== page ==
Schools across Illinois will remain closed through school year, governor announces

School buildings across Illinois will remain shuttered for the rest of the school year in a bid to rein in coronavirus infections, Gov. J.B. Pritzker announced Friday. 

The governor said the state will amend graduation requirements for seniors who were trying to finish their final semester. Students may earn a diploma without a required consumer education course or physical education assessment.

With the decision that affects more than 2 million students statewide, Illinois joins more than two dozen states that have said schools will not reopen this year. Pritzker’s decision will include Chicago, the nation’s third largest school district, which started remote learning in earnest this week. 

District leaders said Friday evening that teachers will continue to steer remote learning for students through June 18, which was supposed to be the last day of school. Meal distribution at more than 200 school sites will also continue.

The country’s largest two public school districts, New York City and Los Angeles Unified, have already said they will not plan to reopen until next fall. 

Here in Illinois, both Pritzker and Chicago Mayor Lightfoot have advocated for a cautious approach to relaxing restrictions meant to slow the spread of the virus, so the decision to extend school closures is hardly surprising. Still, the move to extend schools’ foray into remote learning — a challenging adjustment, especially for districts where many students lack access to computers and the internet — was not an easy call, the governor said. 

“My decisions are hard ones, but they follow the science,” Pritzker said.

“We know that there are many school districts with unique challenges,” he added, “and we will work with them as they arise.”

The state has already won a federal waiver to forgo standardized testing this spring, and Chicago will suspend its school rating system for the year. Illinois’ deputy governor for education said earlier in the week that the free administration of the SAT college entrance exam would move from spring to fall. 

In a nod to efforts to address Illinois’ longtime teacher shortage, Pritzker also announced Friday he would sign an executive order modifying teacher licensure requirements, including waivers that would allow students in teacher prep programs to graduate without completing the edTPA — a portfolio assessment — and student teaching assignments.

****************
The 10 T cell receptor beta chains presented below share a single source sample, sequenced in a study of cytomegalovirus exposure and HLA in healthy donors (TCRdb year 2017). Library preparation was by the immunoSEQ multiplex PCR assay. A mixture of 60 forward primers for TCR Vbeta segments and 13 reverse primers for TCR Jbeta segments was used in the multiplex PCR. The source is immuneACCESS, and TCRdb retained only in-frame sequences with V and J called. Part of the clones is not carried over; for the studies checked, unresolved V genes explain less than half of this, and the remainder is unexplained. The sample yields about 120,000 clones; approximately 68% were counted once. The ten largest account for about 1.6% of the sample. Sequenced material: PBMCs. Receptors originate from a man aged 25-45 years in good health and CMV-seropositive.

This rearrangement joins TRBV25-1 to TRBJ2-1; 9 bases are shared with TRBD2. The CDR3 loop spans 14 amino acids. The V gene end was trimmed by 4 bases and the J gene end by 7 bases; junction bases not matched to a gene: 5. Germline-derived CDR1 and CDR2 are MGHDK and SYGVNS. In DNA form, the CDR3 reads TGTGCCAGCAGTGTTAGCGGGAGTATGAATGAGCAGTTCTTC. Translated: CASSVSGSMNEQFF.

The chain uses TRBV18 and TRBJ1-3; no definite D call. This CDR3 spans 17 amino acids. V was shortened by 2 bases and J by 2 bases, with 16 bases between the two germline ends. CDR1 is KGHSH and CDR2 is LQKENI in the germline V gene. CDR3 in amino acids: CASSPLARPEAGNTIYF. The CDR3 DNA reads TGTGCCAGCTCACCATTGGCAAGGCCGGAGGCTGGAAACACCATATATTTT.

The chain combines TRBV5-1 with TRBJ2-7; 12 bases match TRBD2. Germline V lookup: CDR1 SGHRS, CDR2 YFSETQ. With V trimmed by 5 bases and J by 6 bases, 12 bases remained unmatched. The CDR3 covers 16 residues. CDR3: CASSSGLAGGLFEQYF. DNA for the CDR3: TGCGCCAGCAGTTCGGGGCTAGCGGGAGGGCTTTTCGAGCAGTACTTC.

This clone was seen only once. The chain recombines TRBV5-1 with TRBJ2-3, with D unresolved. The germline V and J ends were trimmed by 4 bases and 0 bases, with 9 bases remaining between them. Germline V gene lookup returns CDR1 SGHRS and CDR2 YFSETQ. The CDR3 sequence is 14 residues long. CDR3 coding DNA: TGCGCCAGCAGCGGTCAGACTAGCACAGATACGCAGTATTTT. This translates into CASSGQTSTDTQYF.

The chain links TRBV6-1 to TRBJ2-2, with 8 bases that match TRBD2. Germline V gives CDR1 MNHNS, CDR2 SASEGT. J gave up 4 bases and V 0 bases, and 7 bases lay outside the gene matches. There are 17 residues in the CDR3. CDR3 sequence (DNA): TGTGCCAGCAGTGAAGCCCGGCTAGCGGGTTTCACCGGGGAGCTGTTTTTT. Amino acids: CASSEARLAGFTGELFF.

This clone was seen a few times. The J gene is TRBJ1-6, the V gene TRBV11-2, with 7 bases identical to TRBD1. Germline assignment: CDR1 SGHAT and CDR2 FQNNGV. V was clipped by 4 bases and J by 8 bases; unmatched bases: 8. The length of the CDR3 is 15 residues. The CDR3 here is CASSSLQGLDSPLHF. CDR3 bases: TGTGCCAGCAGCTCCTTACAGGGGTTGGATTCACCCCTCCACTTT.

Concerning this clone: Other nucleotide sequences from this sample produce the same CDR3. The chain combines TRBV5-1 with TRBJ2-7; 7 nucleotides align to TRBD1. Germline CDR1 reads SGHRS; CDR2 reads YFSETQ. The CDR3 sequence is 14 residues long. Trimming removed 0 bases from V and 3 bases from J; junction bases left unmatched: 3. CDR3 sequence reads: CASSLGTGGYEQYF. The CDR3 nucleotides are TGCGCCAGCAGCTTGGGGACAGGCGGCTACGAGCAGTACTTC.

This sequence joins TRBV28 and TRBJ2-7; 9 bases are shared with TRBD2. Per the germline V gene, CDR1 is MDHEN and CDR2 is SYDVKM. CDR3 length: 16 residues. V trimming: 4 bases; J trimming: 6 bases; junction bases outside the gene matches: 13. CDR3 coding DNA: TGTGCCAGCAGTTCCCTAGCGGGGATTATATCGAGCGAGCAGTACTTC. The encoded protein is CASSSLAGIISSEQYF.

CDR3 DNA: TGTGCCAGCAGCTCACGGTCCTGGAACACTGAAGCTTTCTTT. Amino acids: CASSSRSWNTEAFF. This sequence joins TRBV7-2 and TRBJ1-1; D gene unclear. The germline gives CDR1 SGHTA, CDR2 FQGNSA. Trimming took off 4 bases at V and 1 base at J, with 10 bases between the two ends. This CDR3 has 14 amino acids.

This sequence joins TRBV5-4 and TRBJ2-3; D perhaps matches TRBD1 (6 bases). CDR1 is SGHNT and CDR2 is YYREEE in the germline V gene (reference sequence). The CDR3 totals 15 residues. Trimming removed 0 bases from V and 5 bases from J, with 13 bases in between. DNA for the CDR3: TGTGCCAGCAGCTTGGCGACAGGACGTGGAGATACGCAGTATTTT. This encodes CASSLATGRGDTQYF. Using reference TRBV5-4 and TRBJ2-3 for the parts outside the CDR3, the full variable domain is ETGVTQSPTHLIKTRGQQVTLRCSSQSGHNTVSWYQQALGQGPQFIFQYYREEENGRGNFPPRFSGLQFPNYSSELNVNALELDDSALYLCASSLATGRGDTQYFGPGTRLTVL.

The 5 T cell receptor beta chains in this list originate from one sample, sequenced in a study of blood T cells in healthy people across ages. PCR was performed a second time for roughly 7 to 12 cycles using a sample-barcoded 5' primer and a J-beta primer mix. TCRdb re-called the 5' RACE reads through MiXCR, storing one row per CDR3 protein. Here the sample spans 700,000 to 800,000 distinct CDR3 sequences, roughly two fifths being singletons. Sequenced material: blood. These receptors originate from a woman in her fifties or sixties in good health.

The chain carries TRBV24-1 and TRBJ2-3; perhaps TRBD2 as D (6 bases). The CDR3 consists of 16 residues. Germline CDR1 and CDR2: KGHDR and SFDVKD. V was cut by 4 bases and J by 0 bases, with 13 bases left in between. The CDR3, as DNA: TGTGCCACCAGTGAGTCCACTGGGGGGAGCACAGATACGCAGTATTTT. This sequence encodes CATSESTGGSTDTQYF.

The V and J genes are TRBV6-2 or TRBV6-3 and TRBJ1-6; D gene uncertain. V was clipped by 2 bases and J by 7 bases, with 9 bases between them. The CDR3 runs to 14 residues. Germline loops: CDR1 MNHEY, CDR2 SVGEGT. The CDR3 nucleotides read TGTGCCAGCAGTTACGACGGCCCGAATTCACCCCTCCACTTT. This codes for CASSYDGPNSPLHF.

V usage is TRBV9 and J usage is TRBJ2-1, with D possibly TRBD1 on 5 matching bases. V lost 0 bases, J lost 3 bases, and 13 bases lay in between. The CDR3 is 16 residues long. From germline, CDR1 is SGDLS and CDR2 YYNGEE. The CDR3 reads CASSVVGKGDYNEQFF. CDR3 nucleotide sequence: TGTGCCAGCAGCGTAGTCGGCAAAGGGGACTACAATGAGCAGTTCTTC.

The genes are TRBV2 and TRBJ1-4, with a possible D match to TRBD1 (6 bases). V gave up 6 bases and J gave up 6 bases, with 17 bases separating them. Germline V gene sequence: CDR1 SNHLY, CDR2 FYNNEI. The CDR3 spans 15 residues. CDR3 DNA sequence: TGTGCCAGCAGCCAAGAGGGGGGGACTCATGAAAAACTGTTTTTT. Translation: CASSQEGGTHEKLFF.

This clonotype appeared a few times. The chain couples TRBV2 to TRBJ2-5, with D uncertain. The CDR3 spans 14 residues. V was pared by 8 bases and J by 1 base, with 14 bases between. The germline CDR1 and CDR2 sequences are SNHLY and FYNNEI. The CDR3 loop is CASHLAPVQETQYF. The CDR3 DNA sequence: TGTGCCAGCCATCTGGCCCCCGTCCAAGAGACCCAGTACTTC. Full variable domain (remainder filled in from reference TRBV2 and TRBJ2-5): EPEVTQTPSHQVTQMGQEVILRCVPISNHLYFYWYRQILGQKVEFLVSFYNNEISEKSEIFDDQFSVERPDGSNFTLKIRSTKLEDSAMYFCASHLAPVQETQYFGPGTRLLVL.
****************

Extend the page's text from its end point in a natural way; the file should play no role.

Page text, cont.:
The decision to not physically reopen schools until fall raises many questions, from how to stage high school graduations to whether to promote students who were failing when in-person learning was abruptly suspended. Districts must also decide if they want to fortify summer learning programs — which could be funded from the more than a half-billion dollars of federal stimulus funds that Illinois schools will receive — if summer programs get the greenlight at all. 

Pritzker said Friday that he had not made a decision about summer programs yet.

Other urban districts grappled with how long to keep brick-and-mortar classrooms closed. In New York City, the announcement by Mayor Bill de Blasio last week that schools will remain closed through the summer drew criticism from Gov. Andrew Cuomo, who argued it was premature and called for additional consultation. 

Illinois announced the launch of more formal remote learning in April, but Chicago Public Schools took a more tentative approach than did other large districts. Schools began rolling out new plans this week, four weeks after students were sent home. By Friday, which was a “school improvement day” and on which many schools chose not to give assignments, the district had loaned out thousands of devices, and early reports showed momentum at some schools, but participation remained a hurdle. 

The closures have spotlighted the inequity in districts across Illinois. Two-thirds of district leaders in early polls said that they could not shift fully to e-learning because of technological hurdles and lack of training for teachers on how to shift lessons online. Kids First, a Chicago school choice group that works with parents, said Friday that it was still seeing “startling gaps” in connectivity in some neighborhoods in the city, such as Austin,  Englewood, and Humboldt Park. 

“The governor’s critical decision to close Illinois schools for the remainder of the school year presents us with an enormous challenge to overcome — ensuring educational equity in the midst of an uncertain, prolonged interruption to in-school learning,” said Kids First CEO Daniel Anello. “While CPS has released a thoughtful plan for remote learning, which began this week, we cannot expect all students to learn when too many don’t have access to in-home internet.”

Since the closures have been extended, Chicago and some other large districts in the state, such as Rockford and Peoria, have scrambled to purchase laptops, hotspots, and other devices. Meanwhile, more affluent districts have been able to debut e-learning plans since the statewide closures first took effect March 17. 

Pritzker said Friday that the inequities in tech devices and Internet access among districts weighed heavily on him as he made the decision to extend closures. But citing an example of administrators in Dallas City who are hand delivering paper packets and meals and a school district that is working closely with a local radio station to broadcast storytimes and other lessons, he said he was “confident” that districts would find ways to manage and expand learning opportunities for students.

The state’s top educator, Carmen Ayala, said the state school board would work on a transition plan for school districts, and that they expected districts to use federal stimulus funds to help fill gaps.